So, she might write, “Dagny is such and such a person, who reacts to problem such and such a way. She is confused by the world around her but believes hard work can overcome it…”

    She would then make sure that everything Dagny said or did in the book was consistent with her personality “backstory,” so that the overall picture of Dagny would be clear and consistent to the reader.

    My problem with the The Lion, The Witch, and The Wardrobe was that the overall character presented by the movie (especially Aslan) was inconsistent with the overall character as presented by the book. To me, that is creation of a new character, and as such is unfaithful to the book.

    Of course I can’t MAKE a movie producer or director not do that, but it annoys me in the same way it would annoy me if a person copied the Mona Lisa but made her ugly and gave her a huge smile instead of her mysterious smile, and then said, “This is Da Vinci’s great work, the Mona Lisa!” No it isn’t! It’s a copy you made that is unfaithful to the original. And it’s obnoxious.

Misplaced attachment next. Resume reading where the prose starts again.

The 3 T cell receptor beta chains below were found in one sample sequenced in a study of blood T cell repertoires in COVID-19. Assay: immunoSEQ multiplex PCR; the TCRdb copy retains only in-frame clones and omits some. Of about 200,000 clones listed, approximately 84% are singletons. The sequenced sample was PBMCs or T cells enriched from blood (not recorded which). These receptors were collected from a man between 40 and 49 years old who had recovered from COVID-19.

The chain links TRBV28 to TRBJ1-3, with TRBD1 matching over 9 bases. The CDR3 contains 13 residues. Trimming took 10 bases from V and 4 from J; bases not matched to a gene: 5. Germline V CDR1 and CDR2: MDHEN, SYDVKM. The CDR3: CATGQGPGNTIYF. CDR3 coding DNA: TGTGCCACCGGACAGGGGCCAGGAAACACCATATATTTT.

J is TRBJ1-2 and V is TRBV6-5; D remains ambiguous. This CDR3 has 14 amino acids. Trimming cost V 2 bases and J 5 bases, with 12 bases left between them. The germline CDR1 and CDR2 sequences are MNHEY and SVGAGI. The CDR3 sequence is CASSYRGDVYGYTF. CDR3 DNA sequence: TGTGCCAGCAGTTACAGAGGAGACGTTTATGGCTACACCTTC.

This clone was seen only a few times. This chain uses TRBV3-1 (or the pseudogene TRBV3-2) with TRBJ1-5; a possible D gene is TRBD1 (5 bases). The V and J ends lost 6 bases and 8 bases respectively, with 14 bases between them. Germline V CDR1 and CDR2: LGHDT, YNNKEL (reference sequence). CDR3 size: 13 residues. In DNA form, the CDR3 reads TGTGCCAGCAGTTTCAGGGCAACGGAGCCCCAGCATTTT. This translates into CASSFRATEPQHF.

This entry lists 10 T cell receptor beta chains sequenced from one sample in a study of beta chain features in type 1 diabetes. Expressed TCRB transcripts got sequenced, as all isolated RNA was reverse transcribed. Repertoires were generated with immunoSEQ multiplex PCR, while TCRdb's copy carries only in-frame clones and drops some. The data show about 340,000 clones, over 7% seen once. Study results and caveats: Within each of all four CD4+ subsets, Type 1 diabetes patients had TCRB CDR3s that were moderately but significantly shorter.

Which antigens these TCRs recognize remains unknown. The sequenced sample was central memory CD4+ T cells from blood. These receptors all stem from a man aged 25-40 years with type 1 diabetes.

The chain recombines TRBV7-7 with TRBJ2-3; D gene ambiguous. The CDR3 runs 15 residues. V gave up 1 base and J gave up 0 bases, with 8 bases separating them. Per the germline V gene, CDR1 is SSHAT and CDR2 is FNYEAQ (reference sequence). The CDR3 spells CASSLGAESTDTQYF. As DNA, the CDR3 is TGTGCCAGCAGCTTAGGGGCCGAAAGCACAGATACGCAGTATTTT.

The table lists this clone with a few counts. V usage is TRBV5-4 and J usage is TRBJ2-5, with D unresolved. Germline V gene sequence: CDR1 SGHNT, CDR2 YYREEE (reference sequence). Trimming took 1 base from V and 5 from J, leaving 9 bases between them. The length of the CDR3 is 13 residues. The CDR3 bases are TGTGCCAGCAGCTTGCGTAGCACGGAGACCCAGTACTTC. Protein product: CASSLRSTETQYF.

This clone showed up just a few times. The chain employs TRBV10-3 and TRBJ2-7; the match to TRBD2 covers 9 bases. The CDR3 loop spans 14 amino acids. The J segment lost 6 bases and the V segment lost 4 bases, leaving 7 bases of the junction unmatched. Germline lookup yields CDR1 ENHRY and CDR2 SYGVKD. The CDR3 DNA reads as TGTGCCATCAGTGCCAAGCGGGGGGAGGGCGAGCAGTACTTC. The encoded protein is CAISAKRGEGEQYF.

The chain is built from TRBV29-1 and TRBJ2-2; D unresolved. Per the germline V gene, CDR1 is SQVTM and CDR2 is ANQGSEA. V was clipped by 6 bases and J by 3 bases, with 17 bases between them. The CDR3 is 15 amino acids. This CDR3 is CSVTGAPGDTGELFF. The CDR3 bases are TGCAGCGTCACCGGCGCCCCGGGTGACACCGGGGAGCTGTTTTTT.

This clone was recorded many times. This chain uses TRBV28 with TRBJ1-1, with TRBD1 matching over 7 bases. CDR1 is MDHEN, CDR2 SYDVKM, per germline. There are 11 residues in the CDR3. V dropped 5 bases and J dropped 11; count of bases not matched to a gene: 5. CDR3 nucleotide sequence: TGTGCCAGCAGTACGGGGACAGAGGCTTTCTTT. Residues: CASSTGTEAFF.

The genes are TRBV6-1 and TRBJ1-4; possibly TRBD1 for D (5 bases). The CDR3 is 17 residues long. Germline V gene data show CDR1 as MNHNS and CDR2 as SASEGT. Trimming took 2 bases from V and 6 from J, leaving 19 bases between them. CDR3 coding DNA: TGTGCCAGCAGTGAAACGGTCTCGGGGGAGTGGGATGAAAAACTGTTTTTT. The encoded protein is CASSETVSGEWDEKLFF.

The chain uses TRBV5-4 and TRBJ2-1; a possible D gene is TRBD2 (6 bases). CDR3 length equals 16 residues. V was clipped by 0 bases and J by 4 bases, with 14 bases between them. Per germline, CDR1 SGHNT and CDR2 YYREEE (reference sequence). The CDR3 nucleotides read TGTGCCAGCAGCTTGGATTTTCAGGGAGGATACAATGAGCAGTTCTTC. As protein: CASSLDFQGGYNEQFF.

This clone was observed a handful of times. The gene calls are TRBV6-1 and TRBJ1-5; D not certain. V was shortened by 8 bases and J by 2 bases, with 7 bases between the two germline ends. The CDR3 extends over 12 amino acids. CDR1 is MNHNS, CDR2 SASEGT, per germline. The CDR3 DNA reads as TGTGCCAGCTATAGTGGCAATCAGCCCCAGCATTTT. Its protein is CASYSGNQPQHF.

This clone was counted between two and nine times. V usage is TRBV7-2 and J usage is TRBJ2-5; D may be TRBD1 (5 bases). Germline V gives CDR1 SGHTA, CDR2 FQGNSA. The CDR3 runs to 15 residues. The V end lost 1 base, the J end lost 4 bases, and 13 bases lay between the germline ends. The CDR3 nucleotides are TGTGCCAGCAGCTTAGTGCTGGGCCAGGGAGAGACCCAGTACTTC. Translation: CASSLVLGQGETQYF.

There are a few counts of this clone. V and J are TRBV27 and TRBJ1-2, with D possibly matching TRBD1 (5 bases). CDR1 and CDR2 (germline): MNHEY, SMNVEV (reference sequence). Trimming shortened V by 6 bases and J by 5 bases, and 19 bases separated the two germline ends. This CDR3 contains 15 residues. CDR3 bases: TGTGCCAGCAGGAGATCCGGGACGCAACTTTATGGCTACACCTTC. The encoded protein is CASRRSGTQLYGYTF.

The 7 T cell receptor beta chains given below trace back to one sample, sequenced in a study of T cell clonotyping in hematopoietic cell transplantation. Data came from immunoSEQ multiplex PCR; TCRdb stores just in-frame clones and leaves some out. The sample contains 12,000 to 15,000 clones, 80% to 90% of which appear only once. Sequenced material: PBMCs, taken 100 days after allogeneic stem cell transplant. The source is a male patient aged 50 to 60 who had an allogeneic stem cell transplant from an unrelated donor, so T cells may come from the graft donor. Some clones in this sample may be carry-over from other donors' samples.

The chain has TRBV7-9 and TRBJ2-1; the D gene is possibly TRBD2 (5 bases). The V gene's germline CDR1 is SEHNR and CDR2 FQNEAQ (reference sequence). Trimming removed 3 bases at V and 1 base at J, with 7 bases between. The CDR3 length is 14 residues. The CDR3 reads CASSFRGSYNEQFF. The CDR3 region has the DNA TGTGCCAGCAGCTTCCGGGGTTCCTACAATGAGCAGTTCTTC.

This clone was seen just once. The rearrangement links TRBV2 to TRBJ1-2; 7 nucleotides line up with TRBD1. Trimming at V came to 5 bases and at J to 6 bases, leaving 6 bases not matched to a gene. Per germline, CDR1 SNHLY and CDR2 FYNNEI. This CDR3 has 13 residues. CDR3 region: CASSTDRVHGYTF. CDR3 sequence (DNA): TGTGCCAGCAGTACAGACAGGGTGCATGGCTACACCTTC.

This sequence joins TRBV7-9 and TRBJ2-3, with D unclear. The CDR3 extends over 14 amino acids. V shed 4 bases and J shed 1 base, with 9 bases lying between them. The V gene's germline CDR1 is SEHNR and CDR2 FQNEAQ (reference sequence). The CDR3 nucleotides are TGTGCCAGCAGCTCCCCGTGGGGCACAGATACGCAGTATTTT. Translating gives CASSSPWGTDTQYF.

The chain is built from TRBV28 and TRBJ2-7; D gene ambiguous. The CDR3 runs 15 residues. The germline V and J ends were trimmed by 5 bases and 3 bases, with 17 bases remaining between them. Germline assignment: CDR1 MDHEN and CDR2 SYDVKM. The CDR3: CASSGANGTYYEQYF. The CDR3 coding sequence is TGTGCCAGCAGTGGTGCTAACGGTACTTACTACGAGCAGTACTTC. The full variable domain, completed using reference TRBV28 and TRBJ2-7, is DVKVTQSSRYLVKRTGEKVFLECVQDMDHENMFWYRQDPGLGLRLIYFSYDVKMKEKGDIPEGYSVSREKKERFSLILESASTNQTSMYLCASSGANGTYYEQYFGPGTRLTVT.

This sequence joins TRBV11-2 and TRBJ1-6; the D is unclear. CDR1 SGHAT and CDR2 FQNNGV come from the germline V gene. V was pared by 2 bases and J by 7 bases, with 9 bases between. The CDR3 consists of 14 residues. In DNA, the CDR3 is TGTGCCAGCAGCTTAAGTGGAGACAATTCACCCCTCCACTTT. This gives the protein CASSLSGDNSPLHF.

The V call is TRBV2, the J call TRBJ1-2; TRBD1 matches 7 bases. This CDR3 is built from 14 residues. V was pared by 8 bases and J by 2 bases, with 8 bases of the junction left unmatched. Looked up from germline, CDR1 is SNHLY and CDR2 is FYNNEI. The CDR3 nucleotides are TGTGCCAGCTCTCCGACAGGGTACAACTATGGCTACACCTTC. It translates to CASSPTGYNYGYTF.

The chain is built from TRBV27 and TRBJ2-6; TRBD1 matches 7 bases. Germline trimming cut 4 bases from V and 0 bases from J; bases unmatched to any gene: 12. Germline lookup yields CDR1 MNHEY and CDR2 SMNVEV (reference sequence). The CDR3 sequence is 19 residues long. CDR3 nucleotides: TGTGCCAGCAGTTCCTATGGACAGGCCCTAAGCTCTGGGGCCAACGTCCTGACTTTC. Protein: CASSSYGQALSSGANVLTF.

Ben Bartlett’s last blog post..Healthy Interaction About Obama

  28. Re: The Dane’s comment: “If you’re consistent, I’m sure you’d have to answer that you were upset by its absence; but I’m not certain how consistent would be many of the others upset by the fiddling that went on in the first one (and now, it seems, in Caspian).”

    I think this question makes a number of sweeping assumptions about evangelicals and about those who are troubled by the movies–and they aren’t necessarily the same group, though there is some overlap.